You learned a lot in this chapter, including the following:
How to bind your application's user interface to your custom code. Interface Builder's outlets and actions allow you to manage this relationship directly, although it can be tedious in larger programs. Cocoa Bindings provide an easier way of coordinating your data with your user interface, although it may not be appropriate in all cases. Fortunately, you can use both of these techniques within the same program to get the best of both worlds.
How to manage documents using Cocoa's document-based application architecture. The Cocoa frameworks provided a lot of the basic behavior for free; such as managing common menu items, naming untitled documents, positioning new windows, and so on. You needed to fill in some key details to pull the whole thing together, including how to interpret your document files, managing undo, and the actual business of binding your document data to its user interface.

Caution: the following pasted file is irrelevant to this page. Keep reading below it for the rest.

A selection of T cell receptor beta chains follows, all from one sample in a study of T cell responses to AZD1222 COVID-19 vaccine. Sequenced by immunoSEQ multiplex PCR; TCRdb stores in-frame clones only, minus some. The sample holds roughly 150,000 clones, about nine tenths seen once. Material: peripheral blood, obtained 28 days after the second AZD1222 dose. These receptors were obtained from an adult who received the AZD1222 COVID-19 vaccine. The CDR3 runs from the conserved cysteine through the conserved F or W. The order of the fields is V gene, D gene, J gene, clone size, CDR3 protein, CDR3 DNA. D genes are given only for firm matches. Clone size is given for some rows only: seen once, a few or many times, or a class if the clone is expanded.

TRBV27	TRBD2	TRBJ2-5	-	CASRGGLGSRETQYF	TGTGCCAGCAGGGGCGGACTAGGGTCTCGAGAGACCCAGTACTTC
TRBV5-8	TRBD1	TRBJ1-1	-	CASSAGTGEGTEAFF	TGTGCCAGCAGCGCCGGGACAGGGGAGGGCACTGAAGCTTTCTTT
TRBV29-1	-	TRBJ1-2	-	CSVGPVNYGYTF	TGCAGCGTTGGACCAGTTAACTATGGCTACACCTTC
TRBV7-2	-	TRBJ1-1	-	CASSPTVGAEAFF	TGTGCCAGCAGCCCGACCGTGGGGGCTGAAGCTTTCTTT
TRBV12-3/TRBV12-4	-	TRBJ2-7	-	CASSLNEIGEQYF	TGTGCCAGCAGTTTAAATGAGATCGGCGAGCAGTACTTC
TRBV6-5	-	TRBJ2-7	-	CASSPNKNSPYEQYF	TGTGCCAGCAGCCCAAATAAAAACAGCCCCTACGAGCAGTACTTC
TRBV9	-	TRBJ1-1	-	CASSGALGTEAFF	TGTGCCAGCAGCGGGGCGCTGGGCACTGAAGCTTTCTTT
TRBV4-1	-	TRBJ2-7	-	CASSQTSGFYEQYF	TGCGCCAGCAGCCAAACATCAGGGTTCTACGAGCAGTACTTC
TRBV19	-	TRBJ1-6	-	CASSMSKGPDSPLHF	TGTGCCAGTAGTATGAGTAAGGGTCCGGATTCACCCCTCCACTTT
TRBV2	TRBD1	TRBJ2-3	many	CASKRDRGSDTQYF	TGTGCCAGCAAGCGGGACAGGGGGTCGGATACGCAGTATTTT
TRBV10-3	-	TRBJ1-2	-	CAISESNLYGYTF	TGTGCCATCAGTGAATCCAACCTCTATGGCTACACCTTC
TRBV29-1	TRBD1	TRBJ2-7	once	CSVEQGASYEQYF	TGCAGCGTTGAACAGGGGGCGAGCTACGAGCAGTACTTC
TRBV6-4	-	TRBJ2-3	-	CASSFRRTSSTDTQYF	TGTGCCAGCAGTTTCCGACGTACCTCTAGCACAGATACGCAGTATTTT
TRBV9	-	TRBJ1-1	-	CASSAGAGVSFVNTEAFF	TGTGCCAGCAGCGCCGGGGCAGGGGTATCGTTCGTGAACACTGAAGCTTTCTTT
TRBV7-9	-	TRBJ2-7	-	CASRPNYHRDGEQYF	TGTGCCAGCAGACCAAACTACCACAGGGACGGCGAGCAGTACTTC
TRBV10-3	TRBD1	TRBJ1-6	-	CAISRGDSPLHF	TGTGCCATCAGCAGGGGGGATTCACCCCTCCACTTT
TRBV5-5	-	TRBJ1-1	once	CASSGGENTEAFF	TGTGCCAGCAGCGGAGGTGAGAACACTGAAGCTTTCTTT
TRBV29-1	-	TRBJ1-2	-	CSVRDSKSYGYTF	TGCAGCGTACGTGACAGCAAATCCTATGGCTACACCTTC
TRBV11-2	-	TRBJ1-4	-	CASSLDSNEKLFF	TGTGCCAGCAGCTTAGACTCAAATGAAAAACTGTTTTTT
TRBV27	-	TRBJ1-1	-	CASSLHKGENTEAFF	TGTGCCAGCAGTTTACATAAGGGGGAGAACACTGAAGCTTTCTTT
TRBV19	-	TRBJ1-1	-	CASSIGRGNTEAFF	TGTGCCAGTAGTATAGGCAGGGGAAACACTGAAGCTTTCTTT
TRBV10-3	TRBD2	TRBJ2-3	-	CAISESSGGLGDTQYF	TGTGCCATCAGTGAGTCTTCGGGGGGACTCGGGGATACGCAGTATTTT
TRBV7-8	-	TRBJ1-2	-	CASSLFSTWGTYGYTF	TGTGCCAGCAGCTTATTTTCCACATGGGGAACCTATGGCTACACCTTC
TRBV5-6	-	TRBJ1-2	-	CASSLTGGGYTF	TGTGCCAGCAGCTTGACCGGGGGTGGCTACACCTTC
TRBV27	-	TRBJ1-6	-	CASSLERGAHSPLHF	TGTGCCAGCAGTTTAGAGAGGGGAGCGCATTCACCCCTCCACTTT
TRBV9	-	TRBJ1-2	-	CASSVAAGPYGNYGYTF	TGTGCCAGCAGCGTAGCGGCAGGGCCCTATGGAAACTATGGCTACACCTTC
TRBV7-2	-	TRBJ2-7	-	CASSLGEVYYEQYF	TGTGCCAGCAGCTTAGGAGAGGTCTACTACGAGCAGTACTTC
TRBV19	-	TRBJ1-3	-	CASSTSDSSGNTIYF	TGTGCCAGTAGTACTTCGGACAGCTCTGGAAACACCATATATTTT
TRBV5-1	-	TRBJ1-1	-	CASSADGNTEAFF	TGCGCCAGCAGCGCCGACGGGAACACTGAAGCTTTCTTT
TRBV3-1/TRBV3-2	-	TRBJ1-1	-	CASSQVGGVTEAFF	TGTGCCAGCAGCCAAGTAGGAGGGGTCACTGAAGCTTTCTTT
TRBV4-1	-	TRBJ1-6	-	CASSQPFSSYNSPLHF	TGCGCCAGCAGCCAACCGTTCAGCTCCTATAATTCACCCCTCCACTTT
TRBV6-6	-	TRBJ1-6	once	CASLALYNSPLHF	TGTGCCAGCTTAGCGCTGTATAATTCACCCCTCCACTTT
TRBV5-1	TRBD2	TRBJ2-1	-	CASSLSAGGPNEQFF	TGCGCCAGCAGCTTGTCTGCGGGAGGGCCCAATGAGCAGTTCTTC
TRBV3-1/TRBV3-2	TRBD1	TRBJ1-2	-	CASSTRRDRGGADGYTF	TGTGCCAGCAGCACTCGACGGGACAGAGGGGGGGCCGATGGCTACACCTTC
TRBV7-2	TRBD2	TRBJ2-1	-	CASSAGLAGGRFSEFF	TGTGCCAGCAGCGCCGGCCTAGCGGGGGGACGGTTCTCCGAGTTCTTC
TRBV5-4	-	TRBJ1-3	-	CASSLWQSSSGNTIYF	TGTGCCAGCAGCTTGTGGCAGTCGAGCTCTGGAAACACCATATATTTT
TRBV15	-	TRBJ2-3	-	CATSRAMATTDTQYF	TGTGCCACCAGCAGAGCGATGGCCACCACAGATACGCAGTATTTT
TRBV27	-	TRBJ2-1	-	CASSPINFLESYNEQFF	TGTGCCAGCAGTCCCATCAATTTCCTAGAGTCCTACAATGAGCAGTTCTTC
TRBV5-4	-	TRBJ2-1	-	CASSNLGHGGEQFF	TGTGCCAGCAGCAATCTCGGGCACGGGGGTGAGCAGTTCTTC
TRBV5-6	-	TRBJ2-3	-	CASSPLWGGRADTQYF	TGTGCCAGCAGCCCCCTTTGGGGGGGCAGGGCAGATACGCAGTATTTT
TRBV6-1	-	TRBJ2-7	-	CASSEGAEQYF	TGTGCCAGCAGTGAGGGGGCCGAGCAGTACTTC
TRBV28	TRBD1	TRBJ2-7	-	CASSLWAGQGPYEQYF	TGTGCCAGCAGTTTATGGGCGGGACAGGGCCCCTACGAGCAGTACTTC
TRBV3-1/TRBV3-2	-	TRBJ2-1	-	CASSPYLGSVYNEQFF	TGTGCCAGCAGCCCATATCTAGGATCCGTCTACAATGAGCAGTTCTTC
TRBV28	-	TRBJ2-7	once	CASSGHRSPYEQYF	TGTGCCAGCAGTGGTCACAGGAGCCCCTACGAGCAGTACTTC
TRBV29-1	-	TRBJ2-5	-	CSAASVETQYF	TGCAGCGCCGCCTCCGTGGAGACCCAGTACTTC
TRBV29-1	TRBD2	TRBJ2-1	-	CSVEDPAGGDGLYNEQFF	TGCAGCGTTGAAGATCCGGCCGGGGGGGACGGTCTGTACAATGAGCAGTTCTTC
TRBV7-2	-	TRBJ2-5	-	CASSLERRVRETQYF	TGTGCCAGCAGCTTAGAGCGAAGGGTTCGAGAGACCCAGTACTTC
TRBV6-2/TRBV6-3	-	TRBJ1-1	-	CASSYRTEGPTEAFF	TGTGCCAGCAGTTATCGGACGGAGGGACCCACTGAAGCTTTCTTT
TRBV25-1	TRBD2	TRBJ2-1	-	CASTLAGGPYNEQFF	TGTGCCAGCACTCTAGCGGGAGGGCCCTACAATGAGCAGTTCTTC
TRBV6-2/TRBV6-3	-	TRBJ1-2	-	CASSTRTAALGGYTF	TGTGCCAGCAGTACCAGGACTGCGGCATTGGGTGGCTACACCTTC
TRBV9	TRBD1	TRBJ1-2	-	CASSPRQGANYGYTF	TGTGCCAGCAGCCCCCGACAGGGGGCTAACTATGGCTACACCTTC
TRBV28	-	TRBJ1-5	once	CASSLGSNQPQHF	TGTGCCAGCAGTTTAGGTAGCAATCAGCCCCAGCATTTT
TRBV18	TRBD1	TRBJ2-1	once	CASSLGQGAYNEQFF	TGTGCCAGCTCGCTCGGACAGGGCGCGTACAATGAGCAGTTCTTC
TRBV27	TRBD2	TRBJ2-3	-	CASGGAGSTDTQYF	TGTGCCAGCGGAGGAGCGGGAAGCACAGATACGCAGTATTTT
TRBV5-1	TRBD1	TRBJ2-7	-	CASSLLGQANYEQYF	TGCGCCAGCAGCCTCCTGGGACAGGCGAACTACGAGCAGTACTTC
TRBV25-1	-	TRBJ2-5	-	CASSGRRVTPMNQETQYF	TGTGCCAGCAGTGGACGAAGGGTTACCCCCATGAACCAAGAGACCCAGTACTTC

How to extend existing Cocoa objects through subclassing. Interface Builder even works with your custom subclasses, providing a convenient way to extend existing controls like NSImageView and NSButton.
How to use the responder chain and the first responder to route menu commands to the active document. You also learned how to receive and forward events along the responder chain.
How to send and receive notifications using NSNotification and NSNotificationCenter. You can use these tools to track changes that aren't directly ...